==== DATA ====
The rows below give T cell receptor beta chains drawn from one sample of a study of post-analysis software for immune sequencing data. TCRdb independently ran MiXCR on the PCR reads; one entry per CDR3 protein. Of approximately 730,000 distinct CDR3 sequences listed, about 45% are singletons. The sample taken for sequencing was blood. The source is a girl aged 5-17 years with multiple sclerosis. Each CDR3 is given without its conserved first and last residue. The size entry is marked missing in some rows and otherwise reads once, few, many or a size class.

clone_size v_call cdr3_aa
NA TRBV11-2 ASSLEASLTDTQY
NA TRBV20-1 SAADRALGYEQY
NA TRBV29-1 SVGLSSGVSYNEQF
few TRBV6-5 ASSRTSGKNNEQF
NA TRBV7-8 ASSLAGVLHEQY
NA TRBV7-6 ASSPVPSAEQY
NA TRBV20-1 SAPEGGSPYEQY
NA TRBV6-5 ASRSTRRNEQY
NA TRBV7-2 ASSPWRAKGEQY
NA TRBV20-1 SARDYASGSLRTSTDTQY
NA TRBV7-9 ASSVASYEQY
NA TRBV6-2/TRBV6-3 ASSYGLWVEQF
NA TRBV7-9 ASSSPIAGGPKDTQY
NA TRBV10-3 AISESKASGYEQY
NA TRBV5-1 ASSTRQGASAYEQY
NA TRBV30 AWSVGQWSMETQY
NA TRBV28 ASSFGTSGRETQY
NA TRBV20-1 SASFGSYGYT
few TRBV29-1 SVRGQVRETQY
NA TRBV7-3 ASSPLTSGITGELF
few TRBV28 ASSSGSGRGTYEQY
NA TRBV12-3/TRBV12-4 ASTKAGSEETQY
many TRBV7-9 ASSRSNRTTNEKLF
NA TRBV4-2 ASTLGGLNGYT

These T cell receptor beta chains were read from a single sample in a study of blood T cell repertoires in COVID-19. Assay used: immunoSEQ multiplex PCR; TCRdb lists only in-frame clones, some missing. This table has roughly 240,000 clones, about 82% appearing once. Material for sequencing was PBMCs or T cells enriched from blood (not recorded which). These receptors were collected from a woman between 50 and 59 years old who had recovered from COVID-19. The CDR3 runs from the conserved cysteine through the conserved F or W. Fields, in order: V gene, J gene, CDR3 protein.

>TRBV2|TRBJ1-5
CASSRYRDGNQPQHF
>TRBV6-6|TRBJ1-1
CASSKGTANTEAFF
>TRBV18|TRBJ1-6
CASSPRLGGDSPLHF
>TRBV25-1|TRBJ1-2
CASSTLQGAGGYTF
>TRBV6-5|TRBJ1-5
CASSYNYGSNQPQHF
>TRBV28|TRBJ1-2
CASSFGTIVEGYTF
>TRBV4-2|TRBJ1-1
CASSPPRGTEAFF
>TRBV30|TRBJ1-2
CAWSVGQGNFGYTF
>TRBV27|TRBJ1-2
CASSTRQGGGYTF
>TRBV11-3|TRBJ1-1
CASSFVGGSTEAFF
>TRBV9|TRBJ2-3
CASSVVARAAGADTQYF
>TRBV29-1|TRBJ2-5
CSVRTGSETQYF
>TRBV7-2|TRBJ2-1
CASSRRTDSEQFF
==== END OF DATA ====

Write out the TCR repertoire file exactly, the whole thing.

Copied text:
The rows below give T cell receptor beta chains drawn from one sample of a study of post-analysis software for immune sequencing data. TCRdb independently ran MiXCR on the PCR reads; one entry per CDR3 protein. Of approximately 730,000 distinct CDR3 sequences listed, about 45% are singletons. The sample taken for sequencing was blood. The source is a girl aged 5-17 years with multiple sclerosis. Each CDR3 is given without its conserved first and last residue. The size entry is marked missing in some rows and otherwise reads once, few, many or a size class.

clone_size v_call cdr3_aa
NA TRBV11-2 ASSLEASLTDTQY
NA TRBV20-1 SAADRALGYEQY
NA TRBV29-1 SVGLSSGVSYNEQF
few TRBV6-5 ASSRTSGKNNEQF
NA TRBV7-8 ASSLAGVLHEQY
NA TRBV7-6 ASSPVPSAEQY
NA TRBV20-1 SAPEGGSPYEQY
NA TRBV6-5 ASRSTRRNEQY
NA TRBV7-2 ASSPWRAKGEQY
NA TRBV20-1 SARDYASGSLRTSTDTQY
NA TRBV7-9 ASSVASYEQY
NA TRBV6-2/TRBV6-3 ASSYGLWVEQF
NA TRBV7-9 ASSSPIAGGPKDTQY
NA TRBV10-3 AISESKASGYEQY
NA TRBV5-1 ASSTRQGASAYEQY
NA TRBV30 AWSVGQWSMETQY
NA TRBV28 ASSFGTSGRETQY
NA TRBV20-1 SASFGSYGYT
few TRBV29-1 SVRGQVRETQY
NA TRBV7-3 ASSPLTSGITGELF
few TRBV28 ASSSGSGRGTYEQY
NA TRBV12-3/TRBV12-4 ASTKAGSEETQY
many TRBV7-9 ASSRSNRTTNEKLF
NA TRBV4-2 ASTLGGLNGYT

These T cell receptor beta chains were read from a single sample in a study of blood T cell repertoires in COVID-19. Assay used: immunoSEQ multiplex PCR; TCRdb lists only in-frame clones, some missing. This table has roughly 240,000 clones, about 82% appearing once. Material for sequencing was PBMCs or T cells enriched from blood (not recorded which). These receptors were collected from a woman between 50 and 59 years old who had recovered from COVID-19. The CDR3 runs from the conserved cysteine through the conserved F or W. Fields, in order: V gene, J gene, CDR3 protein.

>TRBV2|TRBJ1-5
CASSRYRDGNQPQHF
>TRBV6-6|TRBJ1-1
CASSKGTANTEAFF
>TRBV18|TRBJ1-6
CASSPRLGGDSPLHF
>TRBV25-1|TRBJ1-2
CASSTLQGAGGYTF
>TRBV6-5|TRBJ1-5
CASSYNYGSNQPQHF
>TRBV28|TRBJ1-2
CASSFGTIVEGYTF
>TRBV4-2|TRBJ1-1
CASSPPRGTEAFF
>TRBV30|TRBJ1-2
CAWSVGQGNFGYTF
>TRBV27|TRBJ1-2
CASSTRQGGGYTF
>TRBV11-3|TRBJ1-1
CASSFVGGSTEAFF
>TRBV9|TRBJ2-3
CASSVVARAAGADTQYF
>TRBV29-1|TRBJ2-5
CSVRTGSETQYF
>TRBV7-2|TRBJ2-1
CASSRRTDSEQFF